E.W. Jackson, Republican candidate for lieutenant governor of Virginia, said Sunday in a sermon that non-Christians are "engaged in some sort of false religion."
"Any time you say, ‘There is no other means of salvation but through Jesus Christ, and if you don’t know him and you don’t follow him and you don’t go through him, you are engaged in some sort of false religion,' that’s controversial. But it’s the truth,” Jackson said at the Restoration Fellowship Church in Strasburg, Va., according to a recording obtained by the Washington Post. "Jesus said, ‘I am the way the truth and the life. No man comes unto the Father but by me.'"
Elsewhere during the sermon, Jackson railed against gay marriage. "God intended heterosexual marriage. I don't hear anything about two people of the same sex being married," he said to applause. He later added that "this is not about hating people on their sexual orientation."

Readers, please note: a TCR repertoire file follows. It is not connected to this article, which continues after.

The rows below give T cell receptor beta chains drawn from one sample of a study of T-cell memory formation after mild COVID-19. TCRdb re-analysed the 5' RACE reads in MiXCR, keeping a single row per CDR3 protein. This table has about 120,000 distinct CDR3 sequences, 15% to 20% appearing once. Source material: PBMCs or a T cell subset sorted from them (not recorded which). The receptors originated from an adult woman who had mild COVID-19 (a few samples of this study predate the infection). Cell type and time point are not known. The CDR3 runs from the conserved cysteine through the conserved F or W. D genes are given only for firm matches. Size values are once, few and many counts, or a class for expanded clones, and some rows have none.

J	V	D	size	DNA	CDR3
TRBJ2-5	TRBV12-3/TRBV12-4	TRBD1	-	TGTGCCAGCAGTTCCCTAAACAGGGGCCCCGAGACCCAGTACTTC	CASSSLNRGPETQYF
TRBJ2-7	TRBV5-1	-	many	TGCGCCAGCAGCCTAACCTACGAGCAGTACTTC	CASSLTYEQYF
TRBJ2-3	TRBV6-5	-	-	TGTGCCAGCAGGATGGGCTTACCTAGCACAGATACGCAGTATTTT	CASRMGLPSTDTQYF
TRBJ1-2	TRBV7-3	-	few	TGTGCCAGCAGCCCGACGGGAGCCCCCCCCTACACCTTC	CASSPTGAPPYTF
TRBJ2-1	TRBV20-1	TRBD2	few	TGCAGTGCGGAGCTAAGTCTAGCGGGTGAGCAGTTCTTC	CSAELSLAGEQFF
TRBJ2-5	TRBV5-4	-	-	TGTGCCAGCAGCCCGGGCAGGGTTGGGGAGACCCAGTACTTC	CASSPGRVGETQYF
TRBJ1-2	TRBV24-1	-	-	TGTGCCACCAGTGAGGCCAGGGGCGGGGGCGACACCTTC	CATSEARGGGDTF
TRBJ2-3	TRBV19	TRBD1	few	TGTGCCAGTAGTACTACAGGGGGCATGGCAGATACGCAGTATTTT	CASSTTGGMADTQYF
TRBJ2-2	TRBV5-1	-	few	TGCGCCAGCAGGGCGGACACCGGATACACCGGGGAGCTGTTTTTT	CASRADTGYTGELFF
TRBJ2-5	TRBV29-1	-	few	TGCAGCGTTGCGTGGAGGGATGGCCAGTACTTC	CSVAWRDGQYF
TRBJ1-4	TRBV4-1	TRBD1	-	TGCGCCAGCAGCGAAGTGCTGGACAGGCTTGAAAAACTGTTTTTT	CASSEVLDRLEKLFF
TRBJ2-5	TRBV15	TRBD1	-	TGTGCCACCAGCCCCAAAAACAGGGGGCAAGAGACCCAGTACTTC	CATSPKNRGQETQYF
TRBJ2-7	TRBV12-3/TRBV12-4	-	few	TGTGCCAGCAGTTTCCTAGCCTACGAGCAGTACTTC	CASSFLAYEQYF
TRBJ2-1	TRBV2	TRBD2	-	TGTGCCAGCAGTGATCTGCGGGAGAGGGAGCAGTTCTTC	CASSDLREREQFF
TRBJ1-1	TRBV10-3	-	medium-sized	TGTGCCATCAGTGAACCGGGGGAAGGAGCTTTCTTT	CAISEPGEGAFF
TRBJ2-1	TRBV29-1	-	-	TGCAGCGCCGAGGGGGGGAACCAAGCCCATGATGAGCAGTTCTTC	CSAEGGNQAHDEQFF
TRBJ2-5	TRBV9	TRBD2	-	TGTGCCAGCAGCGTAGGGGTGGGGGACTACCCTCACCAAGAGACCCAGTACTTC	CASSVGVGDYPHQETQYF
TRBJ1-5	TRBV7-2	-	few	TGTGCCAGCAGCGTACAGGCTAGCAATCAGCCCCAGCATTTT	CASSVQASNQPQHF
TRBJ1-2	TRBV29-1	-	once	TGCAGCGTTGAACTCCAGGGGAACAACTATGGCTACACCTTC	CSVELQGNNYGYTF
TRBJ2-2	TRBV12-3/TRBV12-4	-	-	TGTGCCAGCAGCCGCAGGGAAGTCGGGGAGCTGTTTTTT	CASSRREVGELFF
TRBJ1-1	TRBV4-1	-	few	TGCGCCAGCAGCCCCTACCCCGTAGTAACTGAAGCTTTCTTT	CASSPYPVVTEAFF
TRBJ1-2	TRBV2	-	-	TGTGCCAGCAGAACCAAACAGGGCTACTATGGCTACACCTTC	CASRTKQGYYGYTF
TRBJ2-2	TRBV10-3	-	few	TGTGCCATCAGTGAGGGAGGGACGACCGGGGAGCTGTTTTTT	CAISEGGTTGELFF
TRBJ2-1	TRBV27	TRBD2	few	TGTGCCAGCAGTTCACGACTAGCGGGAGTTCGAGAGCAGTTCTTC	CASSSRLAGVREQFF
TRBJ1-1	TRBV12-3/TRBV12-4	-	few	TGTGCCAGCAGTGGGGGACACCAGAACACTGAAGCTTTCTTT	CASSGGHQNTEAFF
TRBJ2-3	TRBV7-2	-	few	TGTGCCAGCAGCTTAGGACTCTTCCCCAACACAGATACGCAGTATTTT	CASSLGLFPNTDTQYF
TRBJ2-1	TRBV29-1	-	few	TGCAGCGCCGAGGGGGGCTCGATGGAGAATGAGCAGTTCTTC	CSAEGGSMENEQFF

Jackson, a Baptist minister, has made many incendiary remarks about homosexuality, abortion and race. At a campaign stop in May, he said that he did not have to apologize for his past remarks.
Jackson's running mate, Virginia Attorney General Ken Cuccinelli, said in August that the two were "running together," amid speculation that the gubernatorial candidate had been distancing himself from Jackson and his comments.
In response to a request for comment, Cuccinelli's campaign referred to an answer he gave in a May interview. "I am just not going to defend my running mates’ statements at every turn," Cuccinelli said in an interview with the Washington Post. "They’ve got to explain those themselves. Part of this process is just letting Virginia voters get comfortable with us, on an individual basis, personally."
A Jackson spokesman did not respond to a request for comment.